Maximus oportunitas for Maximus Air Cargo

Everything is possible' seems to be the unofficial tag line at the heavyweight- and outsize-focused, Maximus Air Cargo. And while the carrier still retains its heavy lift speciality which was the raison d'être for its creation nearly six years ago as one of its core focuses, it has gone on to diversify into the wet leasing realm. But Maximus appears intent on spreading its wings much further as it eyes what it sees as numerous opportunities to leverage its wide-ranging expertise.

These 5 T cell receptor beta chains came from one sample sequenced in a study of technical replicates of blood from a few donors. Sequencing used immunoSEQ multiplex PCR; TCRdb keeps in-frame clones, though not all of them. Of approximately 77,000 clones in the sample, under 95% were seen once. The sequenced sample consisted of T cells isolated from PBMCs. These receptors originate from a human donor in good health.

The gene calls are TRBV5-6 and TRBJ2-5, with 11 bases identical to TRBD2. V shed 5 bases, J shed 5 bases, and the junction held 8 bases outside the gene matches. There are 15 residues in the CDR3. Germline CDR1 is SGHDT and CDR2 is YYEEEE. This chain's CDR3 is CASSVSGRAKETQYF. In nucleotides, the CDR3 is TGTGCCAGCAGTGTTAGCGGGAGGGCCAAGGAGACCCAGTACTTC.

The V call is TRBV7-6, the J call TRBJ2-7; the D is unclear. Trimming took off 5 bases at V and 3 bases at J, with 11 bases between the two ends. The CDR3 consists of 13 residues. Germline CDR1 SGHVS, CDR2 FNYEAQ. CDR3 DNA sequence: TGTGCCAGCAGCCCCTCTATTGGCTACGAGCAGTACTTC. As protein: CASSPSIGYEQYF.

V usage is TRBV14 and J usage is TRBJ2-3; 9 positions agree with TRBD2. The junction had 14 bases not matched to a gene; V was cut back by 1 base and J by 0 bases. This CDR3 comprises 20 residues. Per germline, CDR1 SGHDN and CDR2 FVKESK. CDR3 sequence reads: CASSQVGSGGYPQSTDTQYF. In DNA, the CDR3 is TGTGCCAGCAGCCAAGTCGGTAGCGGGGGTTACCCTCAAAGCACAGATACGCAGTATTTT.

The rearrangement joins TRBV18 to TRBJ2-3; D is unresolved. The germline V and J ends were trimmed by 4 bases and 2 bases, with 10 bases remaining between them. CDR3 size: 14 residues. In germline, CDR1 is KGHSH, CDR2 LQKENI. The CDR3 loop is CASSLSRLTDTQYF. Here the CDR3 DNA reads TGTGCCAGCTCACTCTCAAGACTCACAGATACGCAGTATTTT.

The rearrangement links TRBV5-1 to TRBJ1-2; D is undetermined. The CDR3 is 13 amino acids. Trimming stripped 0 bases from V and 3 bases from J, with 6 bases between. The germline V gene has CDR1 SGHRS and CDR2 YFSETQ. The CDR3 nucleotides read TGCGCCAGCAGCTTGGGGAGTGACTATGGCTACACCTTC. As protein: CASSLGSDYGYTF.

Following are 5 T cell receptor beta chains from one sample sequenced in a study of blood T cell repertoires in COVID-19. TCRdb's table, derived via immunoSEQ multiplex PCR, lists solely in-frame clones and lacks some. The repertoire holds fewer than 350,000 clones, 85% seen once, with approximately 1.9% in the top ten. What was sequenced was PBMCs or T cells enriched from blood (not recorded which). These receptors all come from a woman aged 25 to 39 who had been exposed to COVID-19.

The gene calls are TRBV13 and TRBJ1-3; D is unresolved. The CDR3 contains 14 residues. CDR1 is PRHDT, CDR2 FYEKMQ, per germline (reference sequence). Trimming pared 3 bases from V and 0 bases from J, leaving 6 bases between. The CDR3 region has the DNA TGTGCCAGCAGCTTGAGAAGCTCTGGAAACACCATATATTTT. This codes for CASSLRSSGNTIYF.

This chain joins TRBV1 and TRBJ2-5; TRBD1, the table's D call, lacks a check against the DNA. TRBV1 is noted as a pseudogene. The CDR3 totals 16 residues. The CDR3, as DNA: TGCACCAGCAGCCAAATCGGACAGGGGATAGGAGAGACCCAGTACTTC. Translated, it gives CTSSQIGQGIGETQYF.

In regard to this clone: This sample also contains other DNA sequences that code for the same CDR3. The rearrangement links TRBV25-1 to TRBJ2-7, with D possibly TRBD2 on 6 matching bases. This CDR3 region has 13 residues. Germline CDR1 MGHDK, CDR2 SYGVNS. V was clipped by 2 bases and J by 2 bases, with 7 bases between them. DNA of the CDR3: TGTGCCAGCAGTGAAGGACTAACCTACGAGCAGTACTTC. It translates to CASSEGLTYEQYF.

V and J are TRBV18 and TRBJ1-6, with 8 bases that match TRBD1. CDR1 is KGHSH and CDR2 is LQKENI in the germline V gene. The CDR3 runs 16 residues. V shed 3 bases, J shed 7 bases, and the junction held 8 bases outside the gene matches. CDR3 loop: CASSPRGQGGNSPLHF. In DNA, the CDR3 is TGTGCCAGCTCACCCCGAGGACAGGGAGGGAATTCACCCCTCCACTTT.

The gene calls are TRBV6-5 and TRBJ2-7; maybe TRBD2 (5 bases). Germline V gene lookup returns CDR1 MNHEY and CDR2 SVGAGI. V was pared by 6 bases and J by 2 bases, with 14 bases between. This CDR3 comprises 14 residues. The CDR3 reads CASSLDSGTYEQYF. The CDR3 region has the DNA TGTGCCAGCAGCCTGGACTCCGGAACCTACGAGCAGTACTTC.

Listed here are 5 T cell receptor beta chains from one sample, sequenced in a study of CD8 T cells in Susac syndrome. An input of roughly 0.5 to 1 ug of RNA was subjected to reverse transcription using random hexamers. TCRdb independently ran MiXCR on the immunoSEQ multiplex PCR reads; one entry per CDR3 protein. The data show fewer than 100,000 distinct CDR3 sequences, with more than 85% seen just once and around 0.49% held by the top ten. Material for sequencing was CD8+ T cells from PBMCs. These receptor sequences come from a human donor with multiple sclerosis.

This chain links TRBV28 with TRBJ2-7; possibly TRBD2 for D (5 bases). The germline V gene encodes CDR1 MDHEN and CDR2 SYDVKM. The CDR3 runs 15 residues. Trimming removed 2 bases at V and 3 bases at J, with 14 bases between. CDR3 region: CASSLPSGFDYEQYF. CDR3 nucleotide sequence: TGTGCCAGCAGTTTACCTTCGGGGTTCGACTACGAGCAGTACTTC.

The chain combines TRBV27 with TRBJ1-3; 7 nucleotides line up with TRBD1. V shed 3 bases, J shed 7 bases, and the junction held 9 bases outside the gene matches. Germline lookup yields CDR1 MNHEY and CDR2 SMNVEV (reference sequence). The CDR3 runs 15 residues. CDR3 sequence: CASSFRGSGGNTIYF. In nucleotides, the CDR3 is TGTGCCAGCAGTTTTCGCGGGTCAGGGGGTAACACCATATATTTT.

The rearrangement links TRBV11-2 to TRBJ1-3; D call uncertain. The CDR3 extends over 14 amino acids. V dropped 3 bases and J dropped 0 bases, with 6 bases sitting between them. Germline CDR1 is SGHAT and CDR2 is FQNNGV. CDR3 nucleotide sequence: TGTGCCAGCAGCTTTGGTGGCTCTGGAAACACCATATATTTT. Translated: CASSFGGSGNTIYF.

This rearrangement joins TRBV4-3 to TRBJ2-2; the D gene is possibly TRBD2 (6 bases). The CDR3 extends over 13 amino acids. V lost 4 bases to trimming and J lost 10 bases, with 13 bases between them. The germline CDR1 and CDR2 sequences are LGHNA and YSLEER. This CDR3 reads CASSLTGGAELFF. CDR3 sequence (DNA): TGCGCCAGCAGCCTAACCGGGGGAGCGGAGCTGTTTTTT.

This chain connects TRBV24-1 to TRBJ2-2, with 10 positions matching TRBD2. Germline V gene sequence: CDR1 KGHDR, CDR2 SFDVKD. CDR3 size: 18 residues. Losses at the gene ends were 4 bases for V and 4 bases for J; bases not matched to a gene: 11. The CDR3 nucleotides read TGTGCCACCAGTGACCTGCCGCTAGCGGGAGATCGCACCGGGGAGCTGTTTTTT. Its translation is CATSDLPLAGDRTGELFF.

Maximus, an Abu Dhabi Aviation Group company, was established in 2005 to provide tailored solutions for moving outsized cargo, something that after five years of operations has established it with a solid reputation as a reliable and effective allcargo carrier. With its fleet of eight all-cargo aircraft – one Antonov An-124-100, two Ilyushin IL-76TD and five A300-600RP2F (three will be delivered later this year) – Maximus’ operations cover a wide swath of the charter sector including scheduled, ad hoc charter, governmental, royalty and VIPs, military, airline and operators, and humanitarian sectors, including as the exclusive air relief support partner of the UAE Red Crescent. Speaking to Payload Asia on the sidelines of Air Cargo Europe in Munich, Maximus president and CEO, Fathi Buhazza said the recent purchase of three A300-600 aircraft will set the company’s immediate growth strategy for its cargo charter and more importantly, its growing ACMI (aircraft, crew, maintenance and insurance) business. “Our business model in Maximus basically has two engines, one is the charter where we have one AN124 and two IL76 and we specialise in the oversize cargo business – that was the original focus of the company. But it’s not really the type of business where we can see sustainability in growth,” he says. “We need a growing engine and the ACMI business is quite interesting and also a business that has a lot of areas for innovation and room to come in with something new and this is what we are trying to do with these three new aircraft.” The three A300s were purchased from Japan Airlines with an average of only 14,000 hours of operation on them and are currently undergoing passenger to freighter conversion at the EADS EFW facility in Dresden, Germany. The freighter conversions will be delivered in roughly late-August, September and November, Buhazza said. Currently the company’s two existing A300s are operating scheduled cargo services on behalf of Etihad Crystal Cargo under ACMI contract. This potential for innovation in the ACMI business is what led Maximus to enter the business segment with a service it calls ‘ACMI Select’. Buhazza notes that while a typical ACMI contract simply splits the supply side from the customer’s focus on commercial control without really addressing the direct operating cost. “The one thing that really struck me when looking at this model is the question of who is taking care of the direct operating costs. Because fuel management, landing, parking, etc are all substantial cost items,” he notes. With Maximus’ new ACMI product “we are taking it from the classic ACMI contract to a partnership contract where we help the customer to reduce his overall cost with the idea that he will be profitable and hopefully he will want more aircraft. It is more of a partnership than a contract,” he says. Starting his career in the air force and then later as director of flight operations for the Presidential Flight which provides worldwide, unscheduled VIP/VVIP flights for the Government of the United Arab Emirates, Buhazza says the concept of top-notch customer service becomes deeply engrained. “And I can see that there is a lot of room in the cargo industry for such competency and such a product and this is what we are trying to do.” While he admits that Maximus is not the only ACMI provider taking this approach, “from what I see there is very limited innovation and there is also limited focus on the customer relations and customer support.” “We have now built up our A300-600 fleet to five aircraft which is enough for us for this year and the objective now is for us is to put those aircraft into business and get them producing money.” Next year Maximus will look at adding another aircraft type, he says. “We are looking next year for another growth segment and there is a lot of opportunities, but it is not a matter of what aircraft are we going to buy, but what type of business we want to be in and this is going through detailed studies.” “We are working towards finalising where we want to be. Initially we thought lets focus on just one thing and run after it, but we see that we have a lot of capabilities and we cannot just bury them away. We have established a very good capability when it comes to the charter business because we do a lot of VIP and VVIP charters where we have things done from end-to-end. That model we are trying to put on the market now,” he says. This includes the possibility of Maximus operating its own scheduled network. “One risk with the ACMI business is that your destiny is not in your own hands and sometimes it’s scary when you’re playing with toys that cost millions and millions of dollars. There is a learning curve there for sure and we don’t want to close doors, so we are keeping lots of doors open!” The company has a clear long-term vision through 2025, which Buhazza says runs parallel with that of Abu Dhabi itself, and that is to be a major player in the Middle East when it comes to cargo – not only in charter and ACMI, but in terms of also providing logistics supply chain solutions as well. “We are also talking to certain people to manage our own cargo facility, so as you can see we have a lot of things going. Everything is possible,” he adds. While acknowledging the Middle East region is intensely competitive, he insists Maximus has an advantage over a lot of people. “Number one, we’re based in Abu Dhabi so geographically speaking we’ve got a very good position. We’ve also got a very high customer focus and we have a proven record over the last six years,” he says noting the company has delivered a profit in every single year of operation in the six years since the first flight with 2010 seeing revenue rising 16 per cent over 2009 to reach US$117.67 million with profit up 18 per cent to $10.19 million. The company has also grown from 450 flown hours a year to nearly 11,000 hours currently. “We’ve proven we can develop and we’re very hungry also and I also think being in the UAE is a window of opportunity with all this growth and the infrastructure the government is setting up, be it the airport, roads, the ports – everything is growing and I think it is the perfect time to go and grab this opportunity and be a leader in this area.” Maximus is also working towards obtaining its own AOC, possibly in July this year, in the Ukraine. With that the company is looking to add additional capacity on dry lease, or through acquisition of IL76 aircraft in order to develop the Ukrainian market. What we are building on here is the fact that over the last six years we have established our name as being a reliable, non-Russian/Ukrainian Ilyushin and Antonov operator and I think there are a lot of opportunities to be built upon if we can increase our capacity.